Sexual Orientation Disparities in Risk Factors for Adverse COVID-19–Related Outcomes, by Race/Ethnicity — Behavioral Risk Factor Surveillance System, United States, 2017–2019
Kevin C. Heslin, PhD; Jeffrey E. Hall, PhD
What is already known about this topic?
Risks for COVID-19 acquisition and severe associated illness vary by characteristics, including race/ethnicity, age, and urban/rural residence. U.S. COVID-19 surveillance systems lack information on sexual orientation, hampering examination of COVID-19–associated disparities among sexual minority adults.
What is added by this report?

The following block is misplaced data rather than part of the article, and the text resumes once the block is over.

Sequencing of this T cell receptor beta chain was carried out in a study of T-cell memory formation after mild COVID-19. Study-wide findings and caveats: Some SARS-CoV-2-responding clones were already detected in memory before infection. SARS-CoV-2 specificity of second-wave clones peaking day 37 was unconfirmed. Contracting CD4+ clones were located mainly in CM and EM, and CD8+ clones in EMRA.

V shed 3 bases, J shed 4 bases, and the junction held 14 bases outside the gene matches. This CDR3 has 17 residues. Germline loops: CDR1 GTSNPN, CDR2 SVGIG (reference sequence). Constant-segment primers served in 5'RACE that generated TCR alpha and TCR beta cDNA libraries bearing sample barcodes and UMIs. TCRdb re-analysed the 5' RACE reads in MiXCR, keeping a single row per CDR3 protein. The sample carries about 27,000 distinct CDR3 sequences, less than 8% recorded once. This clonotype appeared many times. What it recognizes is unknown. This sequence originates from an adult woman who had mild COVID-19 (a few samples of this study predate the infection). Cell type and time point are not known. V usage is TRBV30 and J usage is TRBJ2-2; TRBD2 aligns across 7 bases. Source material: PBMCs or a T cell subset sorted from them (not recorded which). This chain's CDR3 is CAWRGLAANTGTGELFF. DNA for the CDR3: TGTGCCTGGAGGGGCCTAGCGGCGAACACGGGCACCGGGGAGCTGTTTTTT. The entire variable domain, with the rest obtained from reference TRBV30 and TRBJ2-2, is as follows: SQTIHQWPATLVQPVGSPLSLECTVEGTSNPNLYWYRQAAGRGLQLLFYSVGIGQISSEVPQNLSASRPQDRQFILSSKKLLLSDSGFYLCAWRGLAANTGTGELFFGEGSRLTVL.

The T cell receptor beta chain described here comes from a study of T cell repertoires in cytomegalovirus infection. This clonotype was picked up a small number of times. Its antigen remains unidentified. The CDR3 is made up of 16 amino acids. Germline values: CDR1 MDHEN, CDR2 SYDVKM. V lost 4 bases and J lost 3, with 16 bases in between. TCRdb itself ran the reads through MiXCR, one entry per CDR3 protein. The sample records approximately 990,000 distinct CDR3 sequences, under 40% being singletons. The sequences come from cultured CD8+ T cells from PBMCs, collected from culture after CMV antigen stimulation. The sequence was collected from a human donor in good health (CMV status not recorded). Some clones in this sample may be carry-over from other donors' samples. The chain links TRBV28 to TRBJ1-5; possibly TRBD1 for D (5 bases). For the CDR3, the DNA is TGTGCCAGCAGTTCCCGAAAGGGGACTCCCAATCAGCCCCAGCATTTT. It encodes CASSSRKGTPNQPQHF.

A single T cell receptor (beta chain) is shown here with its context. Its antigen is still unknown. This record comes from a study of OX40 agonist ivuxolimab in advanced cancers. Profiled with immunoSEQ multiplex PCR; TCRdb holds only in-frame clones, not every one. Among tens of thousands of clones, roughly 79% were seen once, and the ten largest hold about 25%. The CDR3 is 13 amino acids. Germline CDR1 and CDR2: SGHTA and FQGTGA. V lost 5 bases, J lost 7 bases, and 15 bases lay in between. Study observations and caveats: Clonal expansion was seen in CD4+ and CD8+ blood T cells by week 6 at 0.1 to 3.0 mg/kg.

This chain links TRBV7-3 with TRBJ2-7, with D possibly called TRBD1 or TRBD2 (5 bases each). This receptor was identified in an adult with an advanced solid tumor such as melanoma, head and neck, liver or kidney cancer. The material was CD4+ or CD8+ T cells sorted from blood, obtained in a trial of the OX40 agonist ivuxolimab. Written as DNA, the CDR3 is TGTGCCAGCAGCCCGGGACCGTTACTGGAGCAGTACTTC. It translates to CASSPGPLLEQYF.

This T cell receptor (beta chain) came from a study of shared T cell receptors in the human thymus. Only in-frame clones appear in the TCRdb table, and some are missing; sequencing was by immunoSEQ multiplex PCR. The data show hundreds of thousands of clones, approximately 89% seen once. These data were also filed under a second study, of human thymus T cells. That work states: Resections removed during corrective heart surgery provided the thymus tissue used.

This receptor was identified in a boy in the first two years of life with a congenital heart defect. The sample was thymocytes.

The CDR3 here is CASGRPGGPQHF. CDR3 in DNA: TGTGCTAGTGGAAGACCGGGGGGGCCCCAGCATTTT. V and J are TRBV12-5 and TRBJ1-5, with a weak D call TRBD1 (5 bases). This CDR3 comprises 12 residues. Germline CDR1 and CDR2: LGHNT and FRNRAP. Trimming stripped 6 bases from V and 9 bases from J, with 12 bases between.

Sexual minority persons in the United States have higher self-reported prevalences of several underlying health conditions associated with severe outcomes from COVID-19 than do heterosexual persons, both in the overall population and among racial/ethnic minority groups.
What are the implications for public health practice?
Inclusion of sexual orientation and gender identity data in COVID-19 surveillance and other data collections could improve knowledge about disparities in infections and adverse outcomes among sexual and gender minority populations, overall and by race/ethnicity.
For the full report, click here.